Guest post from Stephanie Cohen, plant maven and co-author of the deliciously readable The Nonstop Garden:
Every year new perennials tempt us to buy them. Some become instant successes, others never achieve notoriety, and some really bad plants hang around forever. It gets more and more difficult to pick the winners and losers. I am either brave or foolhardy for attempting to do this.
Let’s have a drum roll. We are putting down the green carpet. Each plant vying for contention will strut its stuff before entering the garden arena. They have been primped, the PR is out, but can they perform as well in the garden?
First coming down is Helleborus ‘Pink Frost’. It reminds us of another top seller ‘Ivory Prince’ because its buds face outward. The official name is Helleborus x ballardiae Gold Collection ‘Pink Frost’.
She is showing off her buds that appear burgundy and white and open a soft light pink, and maturing to a burgundy red. Her skirt of foliage is a delicious shade of silver green. The delicious attribute of this plant, depending where you live, is the long bloom time from Jan. to April.
This dazzling hellebore is very comfortable performing in part to dense shade. Gardeners will be using in shady nooks or in containers. The deer seldom eat, but occasionally browse.
The competition is very heavy this year with so many entries. The other contender is ‘Ruby Racer’ and it is exactly as it says, it’s a dynamite ‘Ruby Red’. The flowers have been fed an excellent regime of vitamins because each bloom is 3″ wide.
Peonies are always showy. However, the new Itoh hybrids are demanding center stage. They produce buds over a longer period of time and extend the blooming season. Their increased vigor helps the foliage stay greener longer. ‘Bartzella’ was a big yellow double introduced a few years ago. Big and bodacious would be my description.
The newer ones like ‘Kopper Kettle’ are divine! How often do you see semi-double flowers in shades of red, yellow, and orange that look copper from a distance. The cross between herbaceous and tree peonies makes them easy to grow as new shoots emerge after the dormancy of winter. Many have extremely strong stems so you avoid staking. You have to admit this plant has real sex appeal.
A rather diminutive beauty has just come into sight. The small shade emperor takes center stage. You can hear the buzz. Yes, it’s the trend setter and jet setter-Hosta ‘Cherry Tomato’.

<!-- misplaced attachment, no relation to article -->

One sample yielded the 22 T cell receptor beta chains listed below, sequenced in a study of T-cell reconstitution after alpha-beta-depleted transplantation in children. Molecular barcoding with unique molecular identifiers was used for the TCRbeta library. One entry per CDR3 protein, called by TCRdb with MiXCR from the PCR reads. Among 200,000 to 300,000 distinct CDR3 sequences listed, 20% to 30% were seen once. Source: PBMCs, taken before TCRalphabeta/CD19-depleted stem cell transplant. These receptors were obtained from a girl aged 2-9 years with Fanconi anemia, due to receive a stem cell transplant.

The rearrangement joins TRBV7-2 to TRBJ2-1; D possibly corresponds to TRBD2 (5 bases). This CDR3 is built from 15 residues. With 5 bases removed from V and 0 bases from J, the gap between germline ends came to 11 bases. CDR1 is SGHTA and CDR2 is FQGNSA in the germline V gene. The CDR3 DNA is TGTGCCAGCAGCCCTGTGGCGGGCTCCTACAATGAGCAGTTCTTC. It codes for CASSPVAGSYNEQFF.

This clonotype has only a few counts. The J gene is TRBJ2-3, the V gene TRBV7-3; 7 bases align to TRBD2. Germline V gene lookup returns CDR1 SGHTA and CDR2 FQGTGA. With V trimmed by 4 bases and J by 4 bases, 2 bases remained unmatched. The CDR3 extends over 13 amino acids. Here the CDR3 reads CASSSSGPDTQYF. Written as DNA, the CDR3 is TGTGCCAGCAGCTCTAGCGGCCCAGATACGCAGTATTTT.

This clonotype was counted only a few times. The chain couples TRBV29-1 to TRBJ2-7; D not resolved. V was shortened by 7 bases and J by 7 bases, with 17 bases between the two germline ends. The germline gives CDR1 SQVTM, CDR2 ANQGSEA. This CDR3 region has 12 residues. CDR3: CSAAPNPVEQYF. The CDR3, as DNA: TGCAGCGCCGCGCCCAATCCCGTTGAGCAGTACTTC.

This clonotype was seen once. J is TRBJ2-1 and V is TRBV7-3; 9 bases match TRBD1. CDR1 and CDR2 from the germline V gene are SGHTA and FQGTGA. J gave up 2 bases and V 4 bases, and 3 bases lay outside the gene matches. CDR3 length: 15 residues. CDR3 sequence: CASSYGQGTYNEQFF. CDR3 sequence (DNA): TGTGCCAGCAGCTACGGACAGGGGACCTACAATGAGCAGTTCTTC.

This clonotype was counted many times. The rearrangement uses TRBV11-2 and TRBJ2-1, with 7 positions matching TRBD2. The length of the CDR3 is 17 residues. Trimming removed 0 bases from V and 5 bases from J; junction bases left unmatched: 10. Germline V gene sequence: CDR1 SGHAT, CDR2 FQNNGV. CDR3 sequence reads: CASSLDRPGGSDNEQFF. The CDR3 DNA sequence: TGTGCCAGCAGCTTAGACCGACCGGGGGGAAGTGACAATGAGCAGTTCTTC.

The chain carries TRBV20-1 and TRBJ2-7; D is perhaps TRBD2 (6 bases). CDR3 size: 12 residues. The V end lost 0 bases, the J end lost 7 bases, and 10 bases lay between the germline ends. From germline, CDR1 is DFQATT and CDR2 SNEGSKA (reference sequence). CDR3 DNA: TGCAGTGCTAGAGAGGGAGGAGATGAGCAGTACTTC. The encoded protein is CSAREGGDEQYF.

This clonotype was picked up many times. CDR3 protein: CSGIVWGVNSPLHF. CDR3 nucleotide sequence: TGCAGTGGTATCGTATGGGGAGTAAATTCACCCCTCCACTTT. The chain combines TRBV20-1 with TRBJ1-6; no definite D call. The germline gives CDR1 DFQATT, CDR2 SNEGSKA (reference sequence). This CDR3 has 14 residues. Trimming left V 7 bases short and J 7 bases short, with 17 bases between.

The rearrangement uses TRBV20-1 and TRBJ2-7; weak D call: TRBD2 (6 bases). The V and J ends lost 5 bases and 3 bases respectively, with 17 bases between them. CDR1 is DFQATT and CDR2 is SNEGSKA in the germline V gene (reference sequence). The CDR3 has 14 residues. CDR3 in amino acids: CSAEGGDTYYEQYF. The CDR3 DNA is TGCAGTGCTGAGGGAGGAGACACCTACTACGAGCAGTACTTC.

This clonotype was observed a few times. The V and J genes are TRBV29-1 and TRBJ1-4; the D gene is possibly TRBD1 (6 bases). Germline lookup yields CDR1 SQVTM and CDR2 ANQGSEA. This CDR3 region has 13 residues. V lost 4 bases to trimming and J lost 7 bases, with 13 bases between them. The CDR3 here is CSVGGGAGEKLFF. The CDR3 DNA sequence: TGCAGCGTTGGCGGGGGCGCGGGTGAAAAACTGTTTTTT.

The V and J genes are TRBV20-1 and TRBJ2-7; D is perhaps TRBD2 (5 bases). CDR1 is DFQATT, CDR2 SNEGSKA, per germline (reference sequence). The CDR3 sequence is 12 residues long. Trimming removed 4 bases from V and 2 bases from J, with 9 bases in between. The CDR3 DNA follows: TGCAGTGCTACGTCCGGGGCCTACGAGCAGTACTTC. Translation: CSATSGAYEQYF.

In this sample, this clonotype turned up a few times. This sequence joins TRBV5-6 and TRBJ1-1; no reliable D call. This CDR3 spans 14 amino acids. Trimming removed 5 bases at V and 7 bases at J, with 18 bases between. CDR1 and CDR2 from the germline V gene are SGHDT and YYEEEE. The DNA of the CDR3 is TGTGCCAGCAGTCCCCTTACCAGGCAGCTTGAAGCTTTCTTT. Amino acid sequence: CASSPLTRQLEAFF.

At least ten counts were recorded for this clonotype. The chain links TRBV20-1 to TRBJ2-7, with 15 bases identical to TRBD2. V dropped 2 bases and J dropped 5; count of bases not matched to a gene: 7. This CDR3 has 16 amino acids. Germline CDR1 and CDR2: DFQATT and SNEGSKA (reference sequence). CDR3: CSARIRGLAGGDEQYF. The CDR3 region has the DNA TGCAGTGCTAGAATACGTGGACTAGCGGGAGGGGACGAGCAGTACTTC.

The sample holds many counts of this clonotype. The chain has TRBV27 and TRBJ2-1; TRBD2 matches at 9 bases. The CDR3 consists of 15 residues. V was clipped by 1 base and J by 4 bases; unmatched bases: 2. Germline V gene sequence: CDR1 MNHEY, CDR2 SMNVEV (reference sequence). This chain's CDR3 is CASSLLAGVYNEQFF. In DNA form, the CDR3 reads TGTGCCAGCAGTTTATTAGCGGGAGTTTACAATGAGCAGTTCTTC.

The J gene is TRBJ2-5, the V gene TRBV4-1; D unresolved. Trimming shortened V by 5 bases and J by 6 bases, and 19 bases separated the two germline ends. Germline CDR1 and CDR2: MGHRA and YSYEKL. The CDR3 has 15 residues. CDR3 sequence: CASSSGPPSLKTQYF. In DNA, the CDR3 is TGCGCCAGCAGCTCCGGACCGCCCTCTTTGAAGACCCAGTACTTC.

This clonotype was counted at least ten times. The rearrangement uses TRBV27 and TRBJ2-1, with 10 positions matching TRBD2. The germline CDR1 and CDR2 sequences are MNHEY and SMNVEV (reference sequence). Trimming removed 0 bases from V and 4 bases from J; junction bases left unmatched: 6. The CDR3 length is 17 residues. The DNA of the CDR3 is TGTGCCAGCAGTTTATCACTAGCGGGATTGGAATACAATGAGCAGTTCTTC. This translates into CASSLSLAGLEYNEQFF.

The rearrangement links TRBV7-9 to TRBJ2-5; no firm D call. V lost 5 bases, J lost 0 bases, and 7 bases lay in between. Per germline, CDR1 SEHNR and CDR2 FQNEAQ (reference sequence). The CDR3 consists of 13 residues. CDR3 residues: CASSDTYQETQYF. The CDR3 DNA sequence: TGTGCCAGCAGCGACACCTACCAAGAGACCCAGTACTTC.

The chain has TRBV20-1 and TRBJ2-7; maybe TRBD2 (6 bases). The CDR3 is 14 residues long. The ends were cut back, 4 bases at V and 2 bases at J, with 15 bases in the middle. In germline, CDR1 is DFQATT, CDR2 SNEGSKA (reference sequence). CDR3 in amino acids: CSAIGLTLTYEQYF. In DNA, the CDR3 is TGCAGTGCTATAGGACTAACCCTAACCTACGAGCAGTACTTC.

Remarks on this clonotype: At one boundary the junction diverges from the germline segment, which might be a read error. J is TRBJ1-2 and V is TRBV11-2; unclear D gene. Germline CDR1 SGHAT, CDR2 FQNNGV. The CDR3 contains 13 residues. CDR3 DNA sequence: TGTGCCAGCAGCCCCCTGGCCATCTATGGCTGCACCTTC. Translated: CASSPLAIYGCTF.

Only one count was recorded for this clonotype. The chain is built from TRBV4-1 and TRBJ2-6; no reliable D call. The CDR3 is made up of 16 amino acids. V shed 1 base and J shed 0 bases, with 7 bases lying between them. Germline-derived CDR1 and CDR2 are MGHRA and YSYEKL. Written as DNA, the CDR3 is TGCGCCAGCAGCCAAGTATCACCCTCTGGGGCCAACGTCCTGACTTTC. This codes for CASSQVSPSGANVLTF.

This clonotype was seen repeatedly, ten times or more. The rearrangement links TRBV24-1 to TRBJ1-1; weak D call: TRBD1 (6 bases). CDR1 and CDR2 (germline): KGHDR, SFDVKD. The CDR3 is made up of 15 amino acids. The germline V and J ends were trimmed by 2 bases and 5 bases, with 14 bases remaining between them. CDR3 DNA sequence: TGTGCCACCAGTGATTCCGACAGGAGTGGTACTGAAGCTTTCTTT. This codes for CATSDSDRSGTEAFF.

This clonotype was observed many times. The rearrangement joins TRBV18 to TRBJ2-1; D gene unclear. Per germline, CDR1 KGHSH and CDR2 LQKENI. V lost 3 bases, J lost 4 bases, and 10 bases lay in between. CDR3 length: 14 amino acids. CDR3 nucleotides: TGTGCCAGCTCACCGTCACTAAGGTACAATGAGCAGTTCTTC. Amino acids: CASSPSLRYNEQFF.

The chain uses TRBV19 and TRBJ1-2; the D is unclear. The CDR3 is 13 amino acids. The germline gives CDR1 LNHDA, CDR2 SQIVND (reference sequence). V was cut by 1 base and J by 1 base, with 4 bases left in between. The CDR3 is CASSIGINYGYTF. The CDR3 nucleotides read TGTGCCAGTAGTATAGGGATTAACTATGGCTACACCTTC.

New this year, but it is working its way to being a top selling hosta. It flaunts long lance shaped leaves that are creamy yellow to white with wide dark green margins. Attractive red petioles and purple flowers make you want to take a second look. Besides there is a cuteness factor. It is a miniature sport of ‘Cherry Berry’, who looks upset by our choice.
The ‘Earlybird Cardinal’ is the progeny of Dr. Darrel Apps. It has large watermelon flowers that scream buy me! It flowers one month earlier than other daylilies. It can stop traffic! If this is one you already have, don’t despair, there is ‘Kansas Kitten’. It has a rich lavender purple flowers with a black eye zone.
This is no kitten, but a tiger in disguise. Check out the black eye. This ferocious grower will take on all comers!
The plant quivering in the corner is Salvia officinalis ‘Silver Sabre’. It is extremely nervous because it is a perennial herb. It moves onto the green carpet and wows the crowd. It is a brilliantly variegated edible sage. It stands up straight to show its great habit. The pink swirls in spring against the white variegation are fantastic. It would love to be in your perennial border basking in the sun. It hopes it’s not relegated to the herb or vegetable border. It wants to be a trend setter!
Geranium ‘Blushing Turtle’ walks very slowly onto the carpet. It is definitely not a turtle and turtles don’t blush. However, the soft pink one inch flowers are made bolder because the veins are a vivid pink. It dazzles us in spring and makes a comeback as the air cools in September. The lovely look-alike maple leaves enhance the plant and its toothy grin takes on rich fall hues come September. It makes delightful mounds that might look turtlesque, but definitely more exciting. It’s a good choice for the mixed border.